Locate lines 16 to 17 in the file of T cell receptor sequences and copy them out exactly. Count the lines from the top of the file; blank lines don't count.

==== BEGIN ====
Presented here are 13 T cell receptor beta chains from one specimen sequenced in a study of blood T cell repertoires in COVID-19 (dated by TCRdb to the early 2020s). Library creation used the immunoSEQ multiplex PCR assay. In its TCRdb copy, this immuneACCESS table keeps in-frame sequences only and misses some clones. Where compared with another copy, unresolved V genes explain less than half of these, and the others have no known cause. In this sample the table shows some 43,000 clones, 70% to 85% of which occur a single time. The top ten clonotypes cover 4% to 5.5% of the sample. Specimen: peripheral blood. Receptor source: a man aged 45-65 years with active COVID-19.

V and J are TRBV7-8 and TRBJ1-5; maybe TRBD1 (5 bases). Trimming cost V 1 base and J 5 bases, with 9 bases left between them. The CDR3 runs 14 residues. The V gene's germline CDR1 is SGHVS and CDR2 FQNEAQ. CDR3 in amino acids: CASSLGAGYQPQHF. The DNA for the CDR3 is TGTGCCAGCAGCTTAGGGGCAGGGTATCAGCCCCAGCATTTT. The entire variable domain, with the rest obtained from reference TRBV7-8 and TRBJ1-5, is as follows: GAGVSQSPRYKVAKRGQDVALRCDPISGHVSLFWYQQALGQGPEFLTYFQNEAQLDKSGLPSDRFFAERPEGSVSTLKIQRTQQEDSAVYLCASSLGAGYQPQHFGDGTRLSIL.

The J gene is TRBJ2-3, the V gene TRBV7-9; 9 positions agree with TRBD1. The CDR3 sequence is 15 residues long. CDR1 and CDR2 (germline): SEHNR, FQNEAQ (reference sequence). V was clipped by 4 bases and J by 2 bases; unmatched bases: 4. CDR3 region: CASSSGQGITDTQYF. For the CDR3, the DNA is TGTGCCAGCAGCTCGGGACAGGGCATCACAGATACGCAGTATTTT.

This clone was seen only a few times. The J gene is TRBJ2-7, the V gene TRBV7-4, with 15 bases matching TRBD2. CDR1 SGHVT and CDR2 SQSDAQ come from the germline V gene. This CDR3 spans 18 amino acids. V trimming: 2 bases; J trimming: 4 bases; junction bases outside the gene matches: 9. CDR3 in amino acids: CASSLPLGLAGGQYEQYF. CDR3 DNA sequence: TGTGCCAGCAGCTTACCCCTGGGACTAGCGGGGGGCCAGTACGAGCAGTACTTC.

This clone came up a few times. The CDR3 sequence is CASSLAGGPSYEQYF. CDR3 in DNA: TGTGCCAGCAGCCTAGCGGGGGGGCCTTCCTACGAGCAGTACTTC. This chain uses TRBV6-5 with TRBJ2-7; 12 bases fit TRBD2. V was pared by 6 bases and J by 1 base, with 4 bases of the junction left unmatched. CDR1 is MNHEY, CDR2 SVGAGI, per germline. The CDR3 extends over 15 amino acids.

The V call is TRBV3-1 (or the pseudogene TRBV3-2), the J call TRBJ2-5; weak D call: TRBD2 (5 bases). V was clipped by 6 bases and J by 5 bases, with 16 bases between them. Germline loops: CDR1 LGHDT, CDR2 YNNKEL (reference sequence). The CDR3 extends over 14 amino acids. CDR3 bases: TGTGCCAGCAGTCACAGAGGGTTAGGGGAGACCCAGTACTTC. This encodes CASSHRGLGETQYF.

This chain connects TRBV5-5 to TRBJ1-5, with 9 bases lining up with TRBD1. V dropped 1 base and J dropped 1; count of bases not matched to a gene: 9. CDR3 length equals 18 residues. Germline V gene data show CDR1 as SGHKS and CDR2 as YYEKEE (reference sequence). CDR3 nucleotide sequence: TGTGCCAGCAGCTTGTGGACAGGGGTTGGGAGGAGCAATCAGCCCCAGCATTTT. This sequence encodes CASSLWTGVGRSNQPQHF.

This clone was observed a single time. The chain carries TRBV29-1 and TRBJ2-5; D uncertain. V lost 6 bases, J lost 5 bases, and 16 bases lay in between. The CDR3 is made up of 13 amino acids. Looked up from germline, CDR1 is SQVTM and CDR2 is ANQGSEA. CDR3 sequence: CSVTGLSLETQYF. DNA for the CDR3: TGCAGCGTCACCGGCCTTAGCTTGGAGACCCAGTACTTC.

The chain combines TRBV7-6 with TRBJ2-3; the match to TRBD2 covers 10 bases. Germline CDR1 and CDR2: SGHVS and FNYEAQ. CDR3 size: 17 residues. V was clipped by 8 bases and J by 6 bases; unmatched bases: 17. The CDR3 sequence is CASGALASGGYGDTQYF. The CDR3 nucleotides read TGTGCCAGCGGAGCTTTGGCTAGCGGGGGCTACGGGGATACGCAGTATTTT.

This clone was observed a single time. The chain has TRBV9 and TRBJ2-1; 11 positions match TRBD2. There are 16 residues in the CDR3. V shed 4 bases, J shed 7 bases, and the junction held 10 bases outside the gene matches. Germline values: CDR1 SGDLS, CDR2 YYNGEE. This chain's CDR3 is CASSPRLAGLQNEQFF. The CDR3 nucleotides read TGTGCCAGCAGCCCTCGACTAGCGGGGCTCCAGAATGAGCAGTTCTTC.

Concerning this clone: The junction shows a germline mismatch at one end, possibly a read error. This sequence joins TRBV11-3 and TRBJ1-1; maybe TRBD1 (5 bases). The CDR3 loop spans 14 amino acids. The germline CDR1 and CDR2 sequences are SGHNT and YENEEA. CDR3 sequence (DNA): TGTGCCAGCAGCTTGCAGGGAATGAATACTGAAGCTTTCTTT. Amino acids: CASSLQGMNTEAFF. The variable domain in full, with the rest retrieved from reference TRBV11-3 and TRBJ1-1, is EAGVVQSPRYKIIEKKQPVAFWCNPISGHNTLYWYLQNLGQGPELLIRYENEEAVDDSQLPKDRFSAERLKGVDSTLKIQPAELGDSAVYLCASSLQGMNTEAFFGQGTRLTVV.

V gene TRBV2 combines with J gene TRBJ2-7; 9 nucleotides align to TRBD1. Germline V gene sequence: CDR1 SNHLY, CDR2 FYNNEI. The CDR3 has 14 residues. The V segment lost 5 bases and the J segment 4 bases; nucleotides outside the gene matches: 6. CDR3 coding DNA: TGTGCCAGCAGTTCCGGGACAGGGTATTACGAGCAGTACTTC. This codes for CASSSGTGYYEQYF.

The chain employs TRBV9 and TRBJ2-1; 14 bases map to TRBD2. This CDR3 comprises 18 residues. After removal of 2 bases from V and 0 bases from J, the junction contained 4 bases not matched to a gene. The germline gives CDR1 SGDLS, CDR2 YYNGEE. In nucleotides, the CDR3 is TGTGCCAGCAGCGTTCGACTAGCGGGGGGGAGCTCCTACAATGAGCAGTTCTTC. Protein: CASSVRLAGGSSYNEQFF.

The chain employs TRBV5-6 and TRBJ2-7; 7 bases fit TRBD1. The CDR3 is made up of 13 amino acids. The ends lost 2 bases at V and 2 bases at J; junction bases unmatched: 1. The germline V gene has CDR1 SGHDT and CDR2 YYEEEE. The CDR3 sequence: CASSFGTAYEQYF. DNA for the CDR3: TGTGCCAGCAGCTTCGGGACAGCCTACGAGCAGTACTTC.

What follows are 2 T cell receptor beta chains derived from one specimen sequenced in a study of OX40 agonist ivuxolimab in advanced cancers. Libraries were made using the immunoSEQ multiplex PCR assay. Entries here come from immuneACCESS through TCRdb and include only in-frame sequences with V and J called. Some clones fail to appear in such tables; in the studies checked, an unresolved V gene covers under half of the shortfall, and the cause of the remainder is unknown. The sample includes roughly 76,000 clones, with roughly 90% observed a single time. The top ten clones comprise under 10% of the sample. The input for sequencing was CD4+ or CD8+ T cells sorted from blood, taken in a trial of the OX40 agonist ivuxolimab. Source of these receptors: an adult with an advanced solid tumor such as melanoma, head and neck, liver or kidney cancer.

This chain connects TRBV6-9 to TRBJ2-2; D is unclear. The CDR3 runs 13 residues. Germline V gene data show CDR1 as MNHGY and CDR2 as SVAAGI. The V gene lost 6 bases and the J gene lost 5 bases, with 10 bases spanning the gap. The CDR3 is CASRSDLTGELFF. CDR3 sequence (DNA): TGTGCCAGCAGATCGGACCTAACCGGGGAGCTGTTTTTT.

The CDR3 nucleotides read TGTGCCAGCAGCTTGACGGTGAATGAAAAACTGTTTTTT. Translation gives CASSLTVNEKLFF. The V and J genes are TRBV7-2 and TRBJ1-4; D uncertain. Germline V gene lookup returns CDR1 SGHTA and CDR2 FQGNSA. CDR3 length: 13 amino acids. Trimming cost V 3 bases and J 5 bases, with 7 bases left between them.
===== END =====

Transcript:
This chain connects TRBV6-9 to TRBJ2-2; D is unclear. The CDR3 runs 13 residues. Germline V gene data show CDR1 as MNHGY and CDR2 as SVAAGI. The V gene lost 6 bases and the J gene lost 5 bases, with 10 bases spanning the gap. The CDR3 is CASRSDLTGELFF. CDR3 sequence (DNA): TGTGCCAGCAGATCGGACCTAACCGGGGAGCTGTTTTTT.

The CDR3 nucleotides read TGTGCCAGCAGCTTGACGGTGAATGAAAAACTGTTTTTT. Translation gives CASSLTVNEKLFF. The V and J genes are TRBV7-2 and TRBJ1-4; D uncertain. Germline V gene lookup returns CDR1 SGHTA and CDR2 FQGNSA. CDR3 length: 13 amino acids. Trimming cost V 3 bases and J 5 bases, with 7 bases left between them.